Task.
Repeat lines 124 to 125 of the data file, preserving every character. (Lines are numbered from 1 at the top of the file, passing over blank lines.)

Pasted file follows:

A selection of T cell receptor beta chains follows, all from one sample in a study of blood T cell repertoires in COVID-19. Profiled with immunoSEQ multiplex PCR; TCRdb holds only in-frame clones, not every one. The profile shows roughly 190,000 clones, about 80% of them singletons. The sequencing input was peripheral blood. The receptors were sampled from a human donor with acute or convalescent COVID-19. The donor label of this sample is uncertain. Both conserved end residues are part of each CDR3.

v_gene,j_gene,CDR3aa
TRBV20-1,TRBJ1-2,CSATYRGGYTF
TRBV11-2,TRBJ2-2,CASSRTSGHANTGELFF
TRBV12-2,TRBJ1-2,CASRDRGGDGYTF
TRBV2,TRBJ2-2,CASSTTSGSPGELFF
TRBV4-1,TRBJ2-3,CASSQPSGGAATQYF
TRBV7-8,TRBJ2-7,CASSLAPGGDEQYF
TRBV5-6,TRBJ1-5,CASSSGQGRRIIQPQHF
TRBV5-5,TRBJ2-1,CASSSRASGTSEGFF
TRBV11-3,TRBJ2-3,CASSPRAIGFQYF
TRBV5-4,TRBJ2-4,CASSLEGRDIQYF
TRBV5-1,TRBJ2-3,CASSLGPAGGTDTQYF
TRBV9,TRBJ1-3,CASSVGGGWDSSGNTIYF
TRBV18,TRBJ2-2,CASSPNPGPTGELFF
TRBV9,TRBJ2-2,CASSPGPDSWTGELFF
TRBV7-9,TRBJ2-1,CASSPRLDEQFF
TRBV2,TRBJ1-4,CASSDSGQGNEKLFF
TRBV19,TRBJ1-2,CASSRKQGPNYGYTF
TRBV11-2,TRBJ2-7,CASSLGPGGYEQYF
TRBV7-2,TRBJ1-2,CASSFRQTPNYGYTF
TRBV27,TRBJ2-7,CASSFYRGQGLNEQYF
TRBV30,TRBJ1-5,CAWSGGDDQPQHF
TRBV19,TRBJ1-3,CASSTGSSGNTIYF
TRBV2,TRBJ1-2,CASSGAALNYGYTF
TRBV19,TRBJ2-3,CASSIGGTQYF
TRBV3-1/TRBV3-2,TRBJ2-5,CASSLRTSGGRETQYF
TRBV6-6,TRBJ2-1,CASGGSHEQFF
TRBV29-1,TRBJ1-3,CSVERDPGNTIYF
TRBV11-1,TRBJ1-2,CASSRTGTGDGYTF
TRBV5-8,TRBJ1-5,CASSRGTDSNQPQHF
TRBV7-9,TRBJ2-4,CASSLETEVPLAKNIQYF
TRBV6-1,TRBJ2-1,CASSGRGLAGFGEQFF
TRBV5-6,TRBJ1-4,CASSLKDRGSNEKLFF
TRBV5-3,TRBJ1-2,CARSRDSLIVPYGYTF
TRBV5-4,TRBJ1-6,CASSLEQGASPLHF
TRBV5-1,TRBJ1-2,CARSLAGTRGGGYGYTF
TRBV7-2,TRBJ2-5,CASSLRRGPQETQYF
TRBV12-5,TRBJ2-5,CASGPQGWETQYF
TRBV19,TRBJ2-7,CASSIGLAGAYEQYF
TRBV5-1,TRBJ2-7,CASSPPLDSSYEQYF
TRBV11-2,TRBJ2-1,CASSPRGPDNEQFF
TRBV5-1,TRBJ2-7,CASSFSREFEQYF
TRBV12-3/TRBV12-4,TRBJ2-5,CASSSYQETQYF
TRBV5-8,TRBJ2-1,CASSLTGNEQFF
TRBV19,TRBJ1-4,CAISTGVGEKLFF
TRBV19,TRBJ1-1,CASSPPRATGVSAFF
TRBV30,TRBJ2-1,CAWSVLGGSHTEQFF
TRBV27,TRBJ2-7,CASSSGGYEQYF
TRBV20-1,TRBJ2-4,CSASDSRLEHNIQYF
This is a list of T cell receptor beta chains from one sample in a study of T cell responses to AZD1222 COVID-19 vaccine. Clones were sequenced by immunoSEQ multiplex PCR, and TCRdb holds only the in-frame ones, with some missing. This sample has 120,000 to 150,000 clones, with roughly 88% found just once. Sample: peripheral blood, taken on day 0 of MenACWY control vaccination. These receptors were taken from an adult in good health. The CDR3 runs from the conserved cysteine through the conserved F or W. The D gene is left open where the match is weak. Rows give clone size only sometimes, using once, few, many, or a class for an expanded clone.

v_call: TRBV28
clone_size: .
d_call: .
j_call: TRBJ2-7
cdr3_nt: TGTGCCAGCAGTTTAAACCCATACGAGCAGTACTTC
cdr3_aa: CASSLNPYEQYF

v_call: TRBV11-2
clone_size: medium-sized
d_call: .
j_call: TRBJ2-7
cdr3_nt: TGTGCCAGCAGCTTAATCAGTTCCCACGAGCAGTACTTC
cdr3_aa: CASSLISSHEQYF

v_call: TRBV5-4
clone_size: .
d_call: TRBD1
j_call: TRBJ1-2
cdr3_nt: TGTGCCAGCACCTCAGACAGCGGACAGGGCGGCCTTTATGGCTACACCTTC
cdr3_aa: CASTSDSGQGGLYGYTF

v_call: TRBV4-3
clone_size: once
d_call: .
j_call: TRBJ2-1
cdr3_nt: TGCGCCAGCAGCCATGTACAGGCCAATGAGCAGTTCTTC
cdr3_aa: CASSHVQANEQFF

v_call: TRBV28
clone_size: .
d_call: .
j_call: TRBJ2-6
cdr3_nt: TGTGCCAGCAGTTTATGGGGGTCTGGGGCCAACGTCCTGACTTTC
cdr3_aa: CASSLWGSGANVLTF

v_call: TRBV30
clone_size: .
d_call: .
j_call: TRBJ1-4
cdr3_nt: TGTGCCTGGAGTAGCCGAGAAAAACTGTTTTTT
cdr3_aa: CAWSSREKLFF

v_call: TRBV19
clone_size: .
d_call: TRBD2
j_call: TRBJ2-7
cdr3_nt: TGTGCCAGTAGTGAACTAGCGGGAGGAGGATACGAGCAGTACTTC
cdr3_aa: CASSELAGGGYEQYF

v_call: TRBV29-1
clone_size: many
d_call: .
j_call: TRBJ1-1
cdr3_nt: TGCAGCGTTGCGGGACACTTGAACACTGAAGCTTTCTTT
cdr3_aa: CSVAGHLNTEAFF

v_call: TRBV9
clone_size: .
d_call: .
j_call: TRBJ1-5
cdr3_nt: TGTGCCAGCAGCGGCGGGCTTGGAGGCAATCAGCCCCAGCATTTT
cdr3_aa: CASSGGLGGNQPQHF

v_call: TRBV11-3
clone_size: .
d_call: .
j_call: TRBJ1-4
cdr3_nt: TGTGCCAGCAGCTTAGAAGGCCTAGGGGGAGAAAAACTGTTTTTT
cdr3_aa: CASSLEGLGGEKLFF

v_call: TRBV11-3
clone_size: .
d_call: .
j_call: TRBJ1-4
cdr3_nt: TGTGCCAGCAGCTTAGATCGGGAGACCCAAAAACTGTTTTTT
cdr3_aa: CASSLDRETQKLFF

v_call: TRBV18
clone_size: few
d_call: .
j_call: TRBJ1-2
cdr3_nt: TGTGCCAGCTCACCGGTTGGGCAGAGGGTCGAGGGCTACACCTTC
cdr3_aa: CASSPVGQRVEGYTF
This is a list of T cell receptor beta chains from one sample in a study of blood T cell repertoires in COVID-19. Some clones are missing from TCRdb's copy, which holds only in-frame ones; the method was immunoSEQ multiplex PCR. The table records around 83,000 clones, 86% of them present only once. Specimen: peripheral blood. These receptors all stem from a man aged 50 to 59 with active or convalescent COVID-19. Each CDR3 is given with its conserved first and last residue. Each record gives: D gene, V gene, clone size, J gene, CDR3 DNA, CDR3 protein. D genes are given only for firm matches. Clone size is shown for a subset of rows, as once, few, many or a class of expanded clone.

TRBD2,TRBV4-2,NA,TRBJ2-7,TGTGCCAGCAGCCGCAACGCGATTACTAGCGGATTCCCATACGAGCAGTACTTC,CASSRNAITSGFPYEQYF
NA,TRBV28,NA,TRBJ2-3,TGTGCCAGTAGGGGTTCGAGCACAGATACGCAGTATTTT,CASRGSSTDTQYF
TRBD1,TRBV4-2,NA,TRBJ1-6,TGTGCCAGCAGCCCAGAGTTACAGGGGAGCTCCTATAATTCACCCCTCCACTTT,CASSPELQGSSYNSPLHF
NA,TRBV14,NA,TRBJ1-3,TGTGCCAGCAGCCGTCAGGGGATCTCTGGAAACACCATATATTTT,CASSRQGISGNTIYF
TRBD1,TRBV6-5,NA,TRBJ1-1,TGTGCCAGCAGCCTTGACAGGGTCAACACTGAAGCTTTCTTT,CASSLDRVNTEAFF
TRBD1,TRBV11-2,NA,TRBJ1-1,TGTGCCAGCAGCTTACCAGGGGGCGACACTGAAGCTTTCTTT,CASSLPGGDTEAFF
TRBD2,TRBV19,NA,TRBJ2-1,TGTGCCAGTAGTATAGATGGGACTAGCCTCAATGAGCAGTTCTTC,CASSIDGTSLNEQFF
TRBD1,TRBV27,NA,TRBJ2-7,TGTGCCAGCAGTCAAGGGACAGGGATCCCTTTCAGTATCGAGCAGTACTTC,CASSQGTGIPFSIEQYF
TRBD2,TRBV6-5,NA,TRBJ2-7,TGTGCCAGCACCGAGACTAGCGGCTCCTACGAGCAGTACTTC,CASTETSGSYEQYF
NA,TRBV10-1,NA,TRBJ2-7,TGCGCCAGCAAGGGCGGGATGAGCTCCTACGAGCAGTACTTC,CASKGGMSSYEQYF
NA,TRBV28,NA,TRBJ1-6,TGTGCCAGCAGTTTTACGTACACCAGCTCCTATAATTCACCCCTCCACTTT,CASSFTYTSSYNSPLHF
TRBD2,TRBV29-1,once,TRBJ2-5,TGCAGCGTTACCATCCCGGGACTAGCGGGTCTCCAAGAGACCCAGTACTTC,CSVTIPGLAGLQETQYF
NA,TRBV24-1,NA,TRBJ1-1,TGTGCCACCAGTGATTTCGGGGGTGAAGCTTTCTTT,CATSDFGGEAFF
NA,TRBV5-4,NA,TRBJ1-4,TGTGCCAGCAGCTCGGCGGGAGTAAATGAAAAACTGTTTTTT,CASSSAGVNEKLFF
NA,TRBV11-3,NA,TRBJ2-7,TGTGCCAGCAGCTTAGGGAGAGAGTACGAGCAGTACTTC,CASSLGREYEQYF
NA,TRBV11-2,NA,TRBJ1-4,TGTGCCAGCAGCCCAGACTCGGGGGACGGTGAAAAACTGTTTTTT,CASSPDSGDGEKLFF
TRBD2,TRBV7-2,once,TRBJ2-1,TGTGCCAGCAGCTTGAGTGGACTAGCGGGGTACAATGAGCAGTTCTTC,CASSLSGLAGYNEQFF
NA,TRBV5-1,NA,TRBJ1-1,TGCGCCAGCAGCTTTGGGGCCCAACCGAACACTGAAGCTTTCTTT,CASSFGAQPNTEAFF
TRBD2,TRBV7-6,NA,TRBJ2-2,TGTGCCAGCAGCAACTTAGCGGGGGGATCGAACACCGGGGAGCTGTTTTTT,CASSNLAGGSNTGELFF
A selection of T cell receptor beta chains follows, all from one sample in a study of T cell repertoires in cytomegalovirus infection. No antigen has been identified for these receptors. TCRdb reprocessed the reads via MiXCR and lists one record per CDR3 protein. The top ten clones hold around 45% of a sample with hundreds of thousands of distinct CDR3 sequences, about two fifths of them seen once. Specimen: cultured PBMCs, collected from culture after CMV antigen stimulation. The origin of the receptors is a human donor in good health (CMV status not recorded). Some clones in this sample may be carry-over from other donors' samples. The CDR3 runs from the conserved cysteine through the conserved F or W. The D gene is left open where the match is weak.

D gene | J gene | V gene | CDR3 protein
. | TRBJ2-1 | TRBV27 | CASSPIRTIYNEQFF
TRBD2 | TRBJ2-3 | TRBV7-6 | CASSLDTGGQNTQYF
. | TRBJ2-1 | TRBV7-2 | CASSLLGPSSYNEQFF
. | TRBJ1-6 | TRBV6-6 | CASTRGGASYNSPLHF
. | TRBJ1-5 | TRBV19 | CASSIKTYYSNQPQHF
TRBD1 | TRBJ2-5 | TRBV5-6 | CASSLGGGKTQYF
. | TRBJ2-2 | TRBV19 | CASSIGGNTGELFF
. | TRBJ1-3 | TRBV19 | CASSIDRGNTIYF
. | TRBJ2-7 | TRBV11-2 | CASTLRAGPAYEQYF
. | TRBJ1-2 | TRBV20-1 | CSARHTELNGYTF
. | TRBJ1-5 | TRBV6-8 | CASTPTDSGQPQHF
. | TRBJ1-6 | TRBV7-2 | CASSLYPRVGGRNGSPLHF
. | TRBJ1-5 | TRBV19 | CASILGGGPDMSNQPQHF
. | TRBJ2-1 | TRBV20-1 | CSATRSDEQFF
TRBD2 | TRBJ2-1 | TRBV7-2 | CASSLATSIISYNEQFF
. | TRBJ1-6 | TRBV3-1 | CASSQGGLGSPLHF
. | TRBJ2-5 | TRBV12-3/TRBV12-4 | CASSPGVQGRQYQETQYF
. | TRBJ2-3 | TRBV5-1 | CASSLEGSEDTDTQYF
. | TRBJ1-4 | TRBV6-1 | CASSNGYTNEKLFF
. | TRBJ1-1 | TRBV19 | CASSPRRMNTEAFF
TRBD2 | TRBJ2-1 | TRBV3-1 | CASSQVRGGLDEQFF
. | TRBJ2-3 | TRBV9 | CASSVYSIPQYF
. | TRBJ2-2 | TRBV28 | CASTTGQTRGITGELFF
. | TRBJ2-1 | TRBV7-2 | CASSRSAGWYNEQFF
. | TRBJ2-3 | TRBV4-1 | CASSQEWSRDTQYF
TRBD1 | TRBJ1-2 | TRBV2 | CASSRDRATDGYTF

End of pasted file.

This is a list of T cell receptor beta chains from one sample in a study of blood T cell repertoires in COVID-19. Some clones are missing from TCRdb's copy, which holds only in-frame ones; the method was immunoSEQ multiplex PCR. The table records around 83,000 clones, 86% of them present only once. Specimen: peripheral blood. These receptors all stem from a man aged 50 to 59 with active or convalescent COVID-19. Each CDR3 is given with its conserved first and last residue. Each record gives: D gene, V gene, clone size, J gene, CDR3 DNA, CDR3 protein. D genes are given only for firm matches. Clone size is shown for a subset of rows, as once, few, many or a class of expanded clone.

TRBD2,TRBV4-2,NA,TRBJ2-7,TGTGCCAGCAGCCGCAACGCGATTACTAGCGGATTCCCATACGAGCAGTACTTC,CASSRNAITSGFPYEQYF